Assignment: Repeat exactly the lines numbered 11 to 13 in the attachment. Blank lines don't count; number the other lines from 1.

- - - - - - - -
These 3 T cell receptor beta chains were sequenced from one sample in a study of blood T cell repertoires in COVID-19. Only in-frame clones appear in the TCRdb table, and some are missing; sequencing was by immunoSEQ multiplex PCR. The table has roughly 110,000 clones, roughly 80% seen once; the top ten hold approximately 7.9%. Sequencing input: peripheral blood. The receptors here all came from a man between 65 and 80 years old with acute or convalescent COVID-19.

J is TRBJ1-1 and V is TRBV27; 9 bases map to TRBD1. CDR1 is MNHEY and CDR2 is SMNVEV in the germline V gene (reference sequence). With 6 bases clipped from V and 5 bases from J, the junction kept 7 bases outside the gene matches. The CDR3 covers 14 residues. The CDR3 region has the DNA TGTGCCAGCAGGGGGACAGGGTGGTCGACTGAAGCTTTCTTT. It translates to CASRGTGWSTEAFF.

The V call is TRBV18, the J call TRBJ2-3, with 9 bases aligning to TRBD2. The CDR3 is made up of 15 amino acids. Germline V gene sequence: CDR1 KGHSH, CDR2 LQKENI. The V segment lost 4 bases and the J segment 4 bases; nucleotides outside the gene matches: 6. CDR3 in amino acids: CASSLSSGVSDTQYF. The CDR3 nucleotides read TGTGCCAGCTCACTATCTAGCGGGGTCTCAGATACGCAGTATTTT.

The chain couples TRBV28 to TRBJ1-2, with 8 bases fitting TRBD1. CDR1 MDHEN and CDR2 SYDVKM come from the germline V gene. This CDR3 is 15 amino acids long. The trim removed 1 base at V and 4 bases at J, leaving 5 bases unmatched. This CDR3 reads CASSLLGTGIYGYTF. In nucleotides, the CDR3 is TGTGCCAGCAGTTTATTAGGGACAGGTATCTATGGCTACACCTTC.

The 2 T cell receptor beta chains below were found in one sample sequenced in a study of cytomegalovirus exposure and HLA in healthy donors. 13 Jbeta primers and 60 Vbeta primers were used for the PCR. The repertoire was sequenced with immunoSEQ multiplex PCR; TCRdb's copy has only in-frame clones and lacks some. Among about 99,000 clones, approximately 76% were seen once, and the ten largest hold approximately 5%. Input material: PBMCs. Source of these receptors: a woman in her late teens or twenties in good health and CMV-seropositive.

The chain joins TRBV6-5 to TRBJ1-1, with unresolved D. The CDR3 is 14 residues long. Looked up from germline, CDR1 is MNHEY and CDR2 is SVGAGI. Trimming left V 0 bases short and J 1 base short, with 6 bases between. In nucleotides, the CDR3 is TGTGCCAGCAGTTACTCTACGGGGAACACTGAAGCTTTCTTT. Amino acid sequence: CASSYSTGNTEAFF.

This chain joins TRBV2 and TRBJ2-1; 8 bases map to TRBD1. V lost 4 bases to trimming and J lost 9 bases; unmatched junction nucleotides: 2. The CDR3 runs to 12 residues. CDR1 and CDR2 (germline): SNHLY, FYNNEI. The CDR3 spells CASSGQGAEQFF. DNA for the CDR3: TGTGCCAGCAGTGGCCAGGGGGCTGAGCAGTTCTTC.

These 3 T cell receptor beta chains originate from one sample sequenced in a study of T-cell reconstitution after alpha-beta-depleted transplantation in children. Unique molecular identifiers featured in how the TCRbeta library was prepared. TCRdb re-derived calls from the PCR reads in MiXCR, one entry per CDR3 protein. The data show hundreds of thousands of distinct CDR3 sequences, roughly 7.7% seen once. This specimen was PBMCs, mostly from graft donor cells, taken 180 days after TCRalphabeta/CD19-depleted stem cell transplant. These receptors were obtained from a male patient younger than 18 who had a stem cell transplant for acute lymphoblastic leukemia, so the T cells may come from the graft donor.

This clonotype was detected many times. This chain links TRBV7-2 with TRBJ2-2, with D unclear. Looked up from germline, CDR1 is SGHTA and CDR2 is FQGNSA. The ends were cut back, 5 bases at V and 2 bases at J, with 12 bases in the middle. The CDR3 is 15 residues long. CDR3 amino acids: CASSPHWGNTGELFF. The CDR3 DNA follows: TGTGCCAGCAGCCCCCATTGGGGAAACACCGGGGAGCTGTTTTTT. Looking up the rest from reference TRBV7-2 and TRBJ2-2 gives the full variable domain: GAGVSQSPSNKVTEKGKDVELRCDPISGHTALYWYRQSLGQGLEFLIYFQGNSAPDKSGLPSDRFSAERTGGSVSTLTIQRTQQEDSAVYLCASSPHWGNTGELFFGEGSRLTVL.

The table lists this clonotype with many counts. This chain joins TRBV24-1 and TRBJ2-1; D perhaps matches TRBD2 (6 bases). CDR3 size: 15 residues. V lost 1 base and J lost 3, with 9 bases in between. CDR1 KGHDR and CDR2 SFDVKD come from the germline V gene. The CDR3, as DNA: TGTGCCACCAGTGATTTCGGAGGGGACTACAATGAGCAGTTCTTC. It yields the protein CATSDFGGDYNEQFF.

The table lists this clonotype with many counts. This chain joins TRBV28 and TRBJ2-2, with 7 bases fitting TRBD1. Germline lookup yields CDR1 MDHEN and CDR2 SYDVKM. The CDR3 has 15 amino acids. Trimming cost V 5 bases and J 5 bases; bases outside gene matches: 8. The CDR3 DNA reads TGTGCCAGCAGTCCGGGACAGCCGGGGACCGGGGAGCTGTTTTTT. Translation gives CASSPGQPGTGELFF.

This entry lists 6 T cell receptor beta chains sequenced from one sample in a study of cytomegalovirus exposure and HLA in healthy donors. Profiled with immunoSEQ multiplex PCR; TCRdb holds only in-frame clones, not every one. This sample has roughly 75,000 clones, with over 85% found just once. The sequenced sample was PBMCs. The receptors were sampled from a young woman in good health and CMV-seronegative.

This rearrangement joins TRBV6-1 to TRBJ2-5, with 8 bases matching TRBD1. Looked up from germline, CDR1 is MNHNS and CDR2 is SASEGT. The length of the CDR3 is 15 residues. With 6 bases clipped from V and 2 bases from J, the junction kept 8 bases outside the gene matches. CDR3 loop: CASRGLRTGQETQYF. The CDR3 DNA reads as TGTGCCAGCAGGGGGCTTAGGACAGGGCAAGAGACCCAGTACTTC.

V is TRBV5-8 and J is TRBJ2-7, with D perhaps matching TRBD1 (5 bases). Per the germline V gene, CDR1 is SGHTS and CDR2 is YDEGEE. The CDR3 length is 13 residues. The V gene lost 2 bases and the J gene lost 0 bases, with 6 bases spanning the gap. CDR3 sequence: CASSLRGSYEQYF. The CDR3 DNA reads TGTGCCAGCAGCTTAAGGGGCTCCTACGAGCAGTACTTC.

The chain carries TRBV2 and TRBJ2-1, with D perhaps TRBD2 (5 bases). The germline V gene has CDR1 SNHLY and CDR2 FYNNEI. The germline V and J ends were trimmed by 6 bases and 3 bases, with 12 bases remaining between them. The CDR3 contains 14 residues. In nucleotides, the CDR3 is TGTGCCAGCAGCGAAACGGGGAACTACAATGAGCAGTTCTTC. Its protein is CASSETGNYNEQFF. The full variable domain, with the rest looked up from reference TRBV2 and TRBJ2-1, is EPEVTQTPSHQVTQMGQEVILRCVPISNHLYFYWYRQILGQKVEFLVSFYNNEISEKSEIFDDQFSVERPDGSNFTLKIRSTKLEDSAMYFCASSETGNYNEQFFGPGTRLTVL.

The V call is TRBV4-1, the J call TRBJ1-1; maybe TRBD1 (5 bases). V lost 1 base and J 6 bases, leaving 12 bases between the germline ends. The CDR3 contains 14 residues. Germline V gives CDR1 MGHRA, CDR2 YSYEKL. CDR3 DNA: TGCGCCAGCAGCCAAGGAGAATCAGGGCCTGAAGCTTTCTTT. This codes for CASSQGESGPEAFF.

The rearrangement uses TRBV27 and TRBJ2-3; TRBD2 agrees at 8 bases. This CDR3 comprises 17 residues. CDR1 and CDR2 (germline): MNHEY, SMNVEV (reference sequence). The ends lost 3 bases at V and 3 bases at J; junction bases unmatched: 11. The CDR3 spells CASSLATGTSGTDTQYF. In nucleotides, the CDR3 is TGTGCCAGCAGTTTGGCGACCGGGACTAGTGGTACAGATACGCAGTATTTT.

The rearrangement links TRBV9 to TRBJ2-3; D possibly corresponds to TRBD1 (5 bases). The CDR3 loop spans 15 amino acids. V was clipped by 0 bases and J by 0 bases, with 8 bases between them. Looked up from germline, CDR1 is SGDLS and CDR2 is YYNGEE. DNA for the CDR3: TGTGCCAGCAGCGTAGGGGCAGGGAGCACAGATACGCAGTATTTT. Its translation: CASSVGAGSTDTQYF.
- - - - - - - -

The table lists this clonotype with many counts. This chain joins TRBV28 and TRBJ2-2, with 7 bases fitting TRBD1. Germline lookup yields CDR1 MDHEN and CDR2 SYDVKM. The CDR3 has 15 amino acids. Trimming cost V 5 bases and J 5 bases; bases outside gene matches: 8. The CDR3 DNA reads TGTGCCAGCAGTCCGGGACAGCCGGGGACCGGGGAGCTGTTTTTT. Translation gives CASSPGQPGTGELFF.

This entry lists 6 T cell receptor beta chains sequenced from one sample in a study of cytomegalovirus exposure and HLA in healthy donors. Profiled with immunoSEQ multiplex PCR; TCRdb holds only in-frame clones, not every one. This sample has roughly 75,000 clones, with over 85% found just once. The sequenced sample was PBMCs. The receptors were sampled from a young woman in good health and CMV-seronegative.

This rearrangement joins TRBV6-1 to TRBJ2-5, with 8 bases matching TRBD1. Looked up from germline, CDR1 is MNHNS and CDR2 is SASEGT. The length of the CDR3 is 15 residues. With 6 bases clipped from V and 2 bases from J, the junction kept 8 bases outside the gene matches. CDR3 loop: CASRGLRTGQETQYF. The CDR3 DNA reads as TGTGCCAGCAGGGGGCTTAGGACAGGGCAAGAGACCCAGTACTTC.